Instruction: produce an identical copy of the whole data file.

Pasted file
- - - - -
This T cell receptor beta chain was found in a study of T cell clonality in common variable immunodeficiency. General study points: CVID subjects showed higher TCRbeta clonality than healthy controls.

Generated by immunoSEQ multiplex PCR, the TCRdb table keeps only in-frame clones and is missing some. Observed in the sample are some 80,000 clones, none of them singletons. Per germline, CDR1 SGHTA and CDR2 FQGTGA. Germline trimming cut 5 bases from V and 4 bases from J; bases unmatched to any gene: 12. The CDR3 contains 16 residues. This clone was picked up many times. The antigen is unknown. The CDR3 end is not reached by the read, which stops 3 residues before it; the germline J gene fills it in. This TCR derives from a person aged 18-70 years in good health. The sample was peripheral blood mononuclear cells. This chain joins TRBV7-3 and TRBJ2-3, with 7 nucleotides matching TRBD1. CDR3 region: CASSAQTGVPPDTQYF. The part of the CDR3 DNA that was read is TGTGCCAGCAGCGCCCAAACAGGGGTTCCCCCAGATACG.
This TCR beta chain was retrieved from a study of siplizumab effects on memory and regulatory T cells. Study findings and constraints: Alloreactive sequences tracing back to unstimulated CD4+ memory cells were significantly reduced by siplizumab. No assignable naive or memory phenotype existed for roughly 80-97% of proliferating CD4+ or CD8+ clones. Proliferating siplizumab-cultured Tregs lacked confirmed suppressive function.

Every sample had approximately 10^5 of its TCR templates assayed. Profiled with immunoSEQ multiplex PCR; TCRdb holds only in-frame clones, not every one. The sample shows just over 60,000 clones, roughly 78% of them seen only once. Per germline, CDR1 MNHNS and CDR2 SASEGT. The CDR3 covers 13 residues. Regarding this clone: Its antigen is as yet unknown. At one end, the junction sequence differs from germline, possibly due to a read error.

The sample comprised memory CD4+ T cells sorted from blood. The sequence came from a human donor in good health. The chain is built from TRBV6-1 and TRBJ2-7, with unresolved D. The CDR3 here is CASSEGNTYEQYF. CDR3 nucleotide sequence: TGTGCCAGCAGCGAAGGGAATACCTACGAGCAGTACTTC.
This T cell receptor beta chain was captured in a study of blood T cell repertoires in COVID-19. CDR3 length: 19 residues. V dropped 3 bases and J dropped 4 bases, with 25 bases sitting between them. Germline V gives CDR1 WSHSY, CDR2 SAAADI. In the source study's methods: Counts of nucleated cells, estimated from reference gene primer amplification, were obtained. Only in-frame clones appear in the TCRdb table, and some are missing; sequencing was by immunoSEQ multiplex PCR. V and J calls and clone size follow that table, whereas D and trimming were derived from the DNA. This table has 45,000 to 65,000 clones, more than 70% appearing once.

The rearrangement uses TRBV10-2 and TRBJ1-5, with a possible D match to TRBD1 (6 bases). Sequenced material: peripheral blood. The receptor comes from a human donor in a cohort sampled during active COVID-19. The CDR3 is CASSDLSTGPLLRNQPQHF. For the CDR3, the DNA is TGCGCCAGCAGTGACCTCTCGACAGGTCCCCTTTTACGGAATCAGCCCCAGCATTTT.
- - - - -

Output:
This T cell receptor beta chain was found in a study of T cell clonality in common variable immunodeficiency. General study points: CVID subjects showed higher TCRbeta clonality than healthy controls.

Generated by immunoSEQ multiplex PCR, the TCRdb table keeps only in-frame clones and is missing some. Observed in the sample are some 80,000 clones, none of them singletons. Per germline, CDR1 SGHTA and CDR2 FQGTGA. Germline trimming cut 5 bases from V and 4 bases from J; bases unmatched to any gene: 12. The CDR3 contains 16 residues. This clone was picked up many times. The antigen is unknown. The CDR3 end is not reached by the read, which stops 3 residues before it; the germline J gene fills it in. This TCR derives from a person aged 18-70 years in good health. The sample was peripheral blood mononuclear cells. This chain joins TRBV7-3 and TRBJ2-3, with 7 nucleotides matching TRBD1. CDR3 region: CASSAQTGVPPDTQYF. The part of the CDR3 DNA that was read is TGTGCCAGCAGCGCCCAAACAGGGGTTCCCCCAGATACG.
This TCR beta chain was retrieved from a study of siplizumab effects on memory and regulatory T cells. Study findings and constraints: Alloreactive sequences tracing back to unstimulated CD4+ memory cells were significantly reduced by siplizumab. No assignable naive or memory phenotype existed for roughly 80-97% of proliferating CD4+ or CD8+ clones. Proliferating siplizumab-cultured Tregs lacked confirmed suppressive function.

Every sample had approximately 10^5 of its TCR templates assayed. Profiled with immunoSEQ multiplex PCR; TCRdb holds only in-frame clones, not every one. The sample shows just over 60,000 clones, roughly 78% of them seen only once. Per germline, CDR1 MNHNS and CDR2 SASEGT. The CDR3 covers 13 residues. Regarding this clone: Its antigen is as yet unknown. At one end, the junction sequence differs from germline, possibly due to a read error.

The sample comprised memory CD4+ T cells sorted from blood. The sequence came from a human donor in good health. The chain is built from TRBV6-1 and TRBJ2-7, with unresolved D. The CDR3 here is CASSEGNTYEQYF. CDR3 nucleotide sequence: TGTGCCAGCAGCGAAGGGAATACCTACGAGCAGTACTTC.
This T cell receptor beta chain was captured in a study of blood T cell repertoires in COVID-19. CDR3 length: 19 residues. V dropped 3 bases and J dropped 4 bases, with 25 bases sitting between them. Germline V gives CDR1 WSHSY, CDR2 SAAADI. In the source study's methods: Counts of nucleated cells, estimated from reference gene primer amplification, were obtained. Only in-frame clones appear in the TCRdb table, and some are missing; sequencing was by immunoSEQ multiplex PCR. V and J calls and clone size follow that table, whereas D and trimming were derived from the DNA. This table has 45,000 to 65,000 clones, more than 70% appearing once.

The rearrangement uses TRBV10-2 and TRBJ1-5, with a possible D match to TRBD1 (6 bases). Sequenced material: peripheral blood. The receptor comes from a human donor in a cohort sampled during active COVID-19. The CDR3 is CASSDLSTGPLLRNQPQHF. For the CDR3, the DNA is TGCGCCAGCAGTGACCTCTCGACAGGTCCCCTTTTACGGAATCAGCCCCAGCATTTT.